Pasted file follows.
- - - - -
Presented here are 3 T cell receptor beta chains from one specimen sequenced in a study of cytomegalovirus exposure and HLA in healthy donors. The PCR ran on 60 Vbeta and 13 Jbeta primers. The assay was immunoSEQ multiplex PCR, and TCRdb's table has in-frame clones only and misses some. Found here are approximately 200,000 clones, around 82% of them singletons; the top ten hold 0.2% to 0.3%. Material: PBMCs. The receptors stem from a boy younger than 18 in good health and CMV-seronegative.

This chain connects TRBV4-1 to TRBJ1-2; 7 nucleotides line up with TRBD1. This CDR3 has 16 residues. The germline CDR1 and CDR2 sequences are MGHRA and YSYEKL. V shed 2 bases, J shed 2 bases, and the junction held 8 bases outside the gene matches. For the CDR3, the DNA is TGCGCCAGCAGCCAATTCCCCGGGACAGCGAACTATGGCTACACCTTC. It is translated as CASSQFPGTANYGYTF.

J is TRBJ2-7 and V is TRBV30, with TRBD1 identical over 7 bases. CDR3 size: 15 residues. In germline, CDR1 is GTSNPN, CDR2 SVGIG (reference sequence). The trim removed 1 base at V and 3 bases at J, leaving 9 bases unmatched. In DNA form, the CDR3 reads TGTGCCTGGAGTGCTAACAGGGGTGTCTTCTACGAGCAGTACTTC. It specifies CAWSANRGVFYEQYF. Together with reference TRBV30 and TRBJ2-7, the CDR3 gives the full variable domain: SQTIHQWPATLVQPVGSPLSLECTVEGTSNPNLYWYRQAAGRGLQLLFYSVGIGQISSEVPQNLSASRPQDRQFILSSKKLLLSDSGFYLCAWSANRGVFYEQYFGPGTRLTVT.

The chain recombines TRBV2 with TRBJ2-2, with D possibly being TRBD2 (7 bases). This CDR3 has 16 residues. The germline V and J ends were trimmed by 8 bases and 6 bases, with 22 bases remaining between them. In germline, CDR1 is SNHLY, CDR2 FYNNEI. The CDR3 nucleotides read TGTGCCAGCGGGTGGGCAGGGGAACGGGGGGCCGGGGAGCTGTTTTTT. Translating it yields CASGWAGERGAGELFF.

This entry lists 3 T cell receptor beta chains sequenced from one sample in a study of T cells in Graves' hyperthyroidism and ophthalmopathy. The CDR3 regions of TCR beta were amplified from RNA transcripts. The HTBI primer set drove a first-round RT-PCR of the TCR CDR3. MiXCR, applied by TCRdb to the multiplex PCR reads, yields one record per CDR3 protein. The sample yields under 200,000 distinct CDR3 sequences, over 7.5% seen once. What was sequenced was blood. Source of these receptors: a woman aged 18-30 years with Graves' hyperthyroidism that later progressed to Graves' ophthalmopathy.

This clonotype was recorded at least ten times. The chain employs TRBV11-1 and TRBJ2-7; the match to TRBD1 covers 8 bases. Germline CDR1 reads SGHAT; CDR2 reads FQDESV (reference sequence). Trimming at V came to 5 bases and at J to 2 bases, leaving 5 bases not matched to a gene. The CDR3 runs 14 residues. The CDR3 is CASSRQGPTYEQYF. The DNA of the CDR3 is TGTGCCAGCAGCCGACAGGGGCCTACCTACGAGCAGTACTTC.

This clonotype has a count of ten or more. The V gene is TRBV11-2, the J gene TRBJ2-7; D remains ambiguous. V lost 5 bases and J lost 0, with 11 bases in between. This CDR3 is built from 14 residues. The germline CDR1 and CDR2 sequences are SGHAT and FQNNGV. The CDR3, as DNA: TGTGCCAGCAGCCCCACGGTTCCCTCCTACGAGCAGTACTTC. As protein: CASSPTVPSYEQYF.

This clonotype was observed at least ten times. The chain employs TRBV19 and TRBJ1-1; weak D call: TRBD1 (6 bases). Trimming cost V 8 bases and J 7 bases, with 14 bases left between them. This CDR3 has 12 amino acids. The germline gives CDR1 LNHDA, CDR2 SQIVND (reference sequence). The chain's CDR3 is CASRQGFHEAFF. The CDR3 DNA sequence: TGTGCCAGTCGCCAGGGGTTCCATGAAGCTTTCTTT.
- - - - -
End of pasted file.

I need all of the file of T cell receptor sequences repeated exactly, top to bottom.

Presented here are 3 T cell receptor beta chains from one specimen sequenced in a study of cytomegalovirus exposure and HLA in healthy donors. The PCR ran on 60 Vbeta and 13 Jbeta primers. The assay was immunoSEQ multiplex PCR, and TCRdb's table has in-frame clones only and misses some. Found here are approximately 200,000 clones, around 82% of them singletons; the top ten hold 0.2% to 0.3%. Material: PBMCs. The receptors stem from a boy younger than 18 in good health and CMV-seronegative.

This chain connects TRBV4-1 to TRBJ1-2; 7 nucleotides line up with TRBD1. This CDR3 has 16 residues. The germline CDR1 and CDR2 sequences are MGHRA and YSYEKL. V shed 2 bases, J shed 2 bases, and the junction held 8 bases outside the gene matches. For the CDR3, the DNA is TGCGCCAGCAGCCAATTCCCCGGGACAGCGAACTATGGCTACACCTTC. It is translated as CASSQFPGTANYGYTF.

J is TRBJ2-7 and V is TRBV30, with TRBD1 identical over 7 bases. CDR3 size: 15 residues. In germline, CDR1 is GTSNPN, CDR2 SVGIG (reference sequence). The trim removed 1 base at V and 3 bases at J, leaving 9 bases unmatched. In DNA form, the CDR3 reads TGTGCCTGGAGTGCTAACAGGGGTGTCTTCTACGAGCAGTACTTC. It specifies CAWSANRGVFYEQYF. Together with reference TRBV30 and TRBJ2-7, the CDR3 gives the full variable domain: SQTIHQWPATLVQPVGSPLSLECTVEGTSNPNLYWYRQAAGRGLQLLFYSVGIGQISSEVPQNLSASRPQDRQFILSSKKLLLSDSGFYLCAWSANRGVFYEQYFGPGTRLTVT.

The chain recombines TRBV2 with TRBJ2-2, with D possibly being TRBD2 (7 bases). This CDR3 has 16 residues. The germline V and J ends were trimmed by 8 bases and 6 bases, with 22 bases remaining between them. In germline, CDR1 is SNHLY, CDR2 FYNNEI. The CDR3 nucleotides read TGTGCCAGCGGGTGGGCAGGGGAACGGGGGGCCGGGGAGCTGTTTTTT. Translating it yields CASGWAGERGAGELFF.

This entry lists 3 T cell receptor beta chains sequenced from one sample in a study of T cells in Graves' hyperthyroidism and ophthalmopathy. The CDR3 regions of TCR beta were amplified from RNA transcripts. The HTBI primer set drove a first-round RT-PCR of the TCR CDR3. MiXCR, applied by TCRdb to the multiplex PCR reads, yields one record per CDR3 protein. The sample yields under 200,000 distinct CDR3 sequences, over 7.5% seen once. What was sequenced was blood. Source of these receptors: a woman aged 18-30 years with Graves' hyperthyroidism that later progressed to Graves' ophthalmopathy.

This clonotype was recorded at least ten times. The chain employs TRBV11-1 and TRBJ2-7; the match to TRBD1 covers 8 bases. Germline CDR1 reads SGHAT; CDR2 reads FQDESV (reference sequence). Trimming at V came to 5 bases and at J to 2 bases, leaving 5 bases not matched to a gene. The CDR3 runs 14 residues. The CDR3 is CASSRQGPTYEQYF. The DNA of the CDR3 is TGTGCCAGCAGCCGACAGGGGCCTACCTACGAGCAGTACTTC.

This clonotype has a count of ten or more. The V gene is TRBV11-2, the J gene TRBJ2-7; D remains ambiguous. V lost 5 bases and J lost 0, with 11 bases in between. This CDR3 is built from 14 residues. The germline CDR1 and CDR2 sequences are SGHAT and FQNNGV. The CDR3, as DNA: TGTGCCAGCAGCCCCACGGTTCCCTCCTACGAGCAGTACTTC. As protein: CASSPTVPSYEQYF.

This clonotype was observed at least ten times. The chain employs TRBV19 and TRBJ1-1; weak D call: TRBD1 (6 bases). Trimming cost V 8 bases and J 7 bases, with 14 bases left between them. This CDR3 has 12 amino acids. The germline gives CDR1 LNHDA, CDR2 SQIVND (reference sequence). The chain's CDR3 is CASRQGFHEAFF. The CDR3 DNA sequence: TGTGCCAGTCGCCAGGGGTTCCATGAAGCTTTCTTT.